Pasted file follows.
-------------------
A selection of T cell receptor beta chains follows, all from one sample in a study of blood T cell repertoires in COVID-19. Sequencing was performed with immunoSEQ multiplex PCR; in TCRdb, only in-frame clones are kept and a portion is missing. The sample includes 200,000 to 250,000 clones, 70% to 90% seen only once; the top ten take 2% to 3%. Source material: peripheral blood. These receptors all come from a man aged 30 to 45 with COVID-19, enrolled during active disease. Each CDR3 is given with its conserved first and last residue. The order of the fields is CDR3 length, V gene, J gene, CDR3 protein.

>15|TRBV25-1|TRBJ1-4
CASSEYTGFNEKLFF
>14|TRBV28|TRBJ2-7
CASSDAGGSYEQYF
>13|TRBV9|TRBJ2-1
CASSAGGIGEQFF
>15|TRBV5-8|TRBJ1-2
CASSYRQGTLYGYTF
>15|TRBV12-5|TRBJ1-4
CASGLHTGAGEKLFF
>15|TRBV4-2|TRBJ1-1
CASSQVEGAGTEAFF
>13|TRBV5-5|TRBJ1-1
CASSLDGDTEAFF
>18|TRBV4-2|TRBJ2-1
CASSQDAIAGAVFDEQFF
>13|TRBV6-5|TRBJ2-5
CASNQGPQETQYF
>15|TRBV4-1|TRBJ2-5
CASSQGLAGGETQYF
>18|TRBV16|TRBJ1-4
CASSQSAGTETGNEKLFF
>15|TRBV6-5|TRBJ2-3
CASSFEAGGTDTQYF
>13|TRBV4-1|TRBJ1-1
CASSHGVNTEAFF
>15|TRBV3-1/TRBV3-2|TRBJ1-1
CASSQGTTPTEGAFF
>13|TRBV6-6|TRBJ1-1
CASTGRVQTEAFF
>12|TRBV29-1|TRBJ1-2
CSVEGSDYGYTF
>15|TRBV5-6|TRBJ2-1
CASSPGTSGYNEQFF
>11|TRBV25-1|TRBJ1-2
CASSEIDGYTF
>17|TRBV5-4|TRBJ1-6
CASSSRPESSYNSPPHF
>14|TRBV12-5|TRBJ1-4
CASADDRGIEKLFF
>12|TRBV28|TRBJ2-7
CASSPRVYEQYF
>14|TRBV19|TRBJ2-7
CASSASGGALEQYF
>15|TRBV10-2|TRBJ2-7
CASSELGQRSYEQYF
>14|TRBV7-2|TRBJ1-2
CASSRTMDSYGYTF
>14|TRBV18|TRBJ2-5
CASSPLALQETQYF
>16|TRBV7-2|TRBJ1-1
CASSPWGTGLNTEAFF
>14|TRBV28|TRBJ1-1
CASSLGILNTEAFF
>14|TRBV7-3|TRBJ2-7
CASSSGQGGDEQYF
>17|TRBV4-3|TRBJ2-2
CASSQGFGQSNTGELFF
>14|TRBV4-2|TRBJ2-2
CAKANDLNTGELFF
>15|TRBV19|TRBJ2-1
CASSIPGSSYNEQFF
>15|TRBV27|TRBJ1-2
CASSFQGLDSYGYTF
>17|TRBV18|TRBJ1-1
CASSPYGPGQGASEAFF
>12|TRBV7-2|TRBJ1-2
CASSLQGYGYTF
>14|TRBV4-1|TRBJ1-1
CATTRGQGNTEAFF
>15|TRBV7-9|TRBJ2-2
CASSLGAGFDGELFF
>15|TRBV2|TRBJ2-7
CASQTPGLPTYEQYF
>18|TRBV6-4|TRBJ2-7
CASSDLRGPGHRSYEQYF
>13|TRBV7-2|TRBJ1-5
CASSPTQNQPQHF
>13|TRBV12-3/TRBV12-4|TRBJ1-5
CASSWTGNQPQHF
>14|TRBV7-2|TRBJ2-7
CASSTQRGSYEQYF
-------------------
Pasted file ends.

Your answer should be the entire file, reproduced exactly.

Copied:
A selection of T cell receptor beta chains follows, all from one sample in a study of blood T cell repertoires in COVID-19. Sequencing was performed with immunoSEQ multiplex PCR; in TCRdb, only in-frame clones are kept and a portion is missing. The sample includes 200,000 to 250,000 clones, 70% to 90% seen only once; the top ten take 2% to 3%. Source material: peripheral blood. These receptors all come from a man aged 30 to 45 with COVID-19, enrolled during active disease. Each CDR3 is given with its conserved first and last residue. The order of the fields is CDR3 length, V gene, J gene, CDR3 protein.

>15|TRBV25-1|TRBJ1-4
CASSEYTGFNEKLFF
>14|TRBV28|TRBJ2-7
CASSDAGGSYEQYF
>13|TRBV9|TRBJ2-1
CASSAGGIGEQFF
>15|TRBV5-8|TRBJ1-2
CASSYRQGTLYGYTF
>15|TRBV12-5|TRBJ1-4
CASGLHTGAGEKLFF
>15|TRBV4-2|TRBJ1-1
CASSQVEGAGTEAFF
>13|TRBV5-5|TRBJ1-1
CASSLDGDTEAFF
>18|TRBV4-2|TRBJ2-1
CASSQDAIAGAVFDEQFF
>13|TRBV6-5|TRBJ2-5
CASNQGPQETQYF
>15|TRBV4-1|TRBJ2-5
CASSQGLAGGETQYF
>18|TRBV16|TRBJ1-4
CASSQSAGTETGNEKLFF
>15|TRBV6-5|TRBJ2-3
CASSFEAGGTDTQYF
>13|TRBV4-1|TRBJ1-1
CASSHGVNTEAFF
>15|TRBV3-1/TRBV3-2|TRBJ1-1
CASSQGTTPTEGAFF
>13|TRBV6-6|TRBJ1-1
CASTGRVQTEAFF
>12|TRBV29-1|TRBJ1-2
CSVEGSDYGYTF
>15|TRBV5-6|TRBJ2-1
CASSPGTSGYNEQFF
>11|TRBV25-1|TRBJ1-2
CASSEIDGYTF
>17|TRBV5-4|TRBJ1-6
CASSSRPESSYNSPPHF
>14|TRBV12-5|TRBJ1-4
CASADDRGIEKLFF
>12|TRBV28|TRBJ2-7
CASSPRVYEQYF
>14|TRBV19|TRBJ2-7
CASSASGGALEQYF
>15|TRBV10-2|TRBJ2-7
CASSELGQRSYEQYF
>14|TRBV7-2|TRBJ1-2
CASSRTMDSYGYTF
>14|TRBV18|TRBJ2-5
CASSPLALQETQYF
>16|TRBV7-2|TRBJ1-1
CASSPWGTGLNTEAFF
>14|TRBV28|TRBJ1-1
CASSLGILNTEAFF
>14|TRBV7-3|TRBJ2-7
CASSSGQGGDEQYF
>17|TRBV4-3|TRBJ2-2
CASSQGFGQSNTGELFF
>14|TRBV4-2|TRBJ2-2
CAKANDLNTGELFF
>15|TRBV19|TRBJ2-1
CASSIPGSSYNEQFF
>15|TRBV27|TRBJ1-2
CASSFQGLDSYGYTF
>17|TRBV18|TRBJ1-1
CASSPYGPGQGASEAFF
>12|TRBV7-2|TRBJ1-2
CASSLQGYGYTF
>14|TRBV4-1|TRBJ1-1
CATTRGQGNTEAFF
>15|TRBV7-9|TRBJ2-2
CASSLGAGFDGELFF
>15|TRBV2|TRBJ2-7
CASQTPGLPTYEQYF
>18|TRBV6-4|TRBJ2-7
CASSDLRGPGHRSYEQYF
>13|TRBV7-2|TRBJ1-5
CASSPTQNQPQHF
>13|TRBV12-3/TRBV12-4|TRBJ1-5
CASSWTGNQPQHF
>14|TRBV7-2|TRBJ2-7
CASSTQRGSYEQYF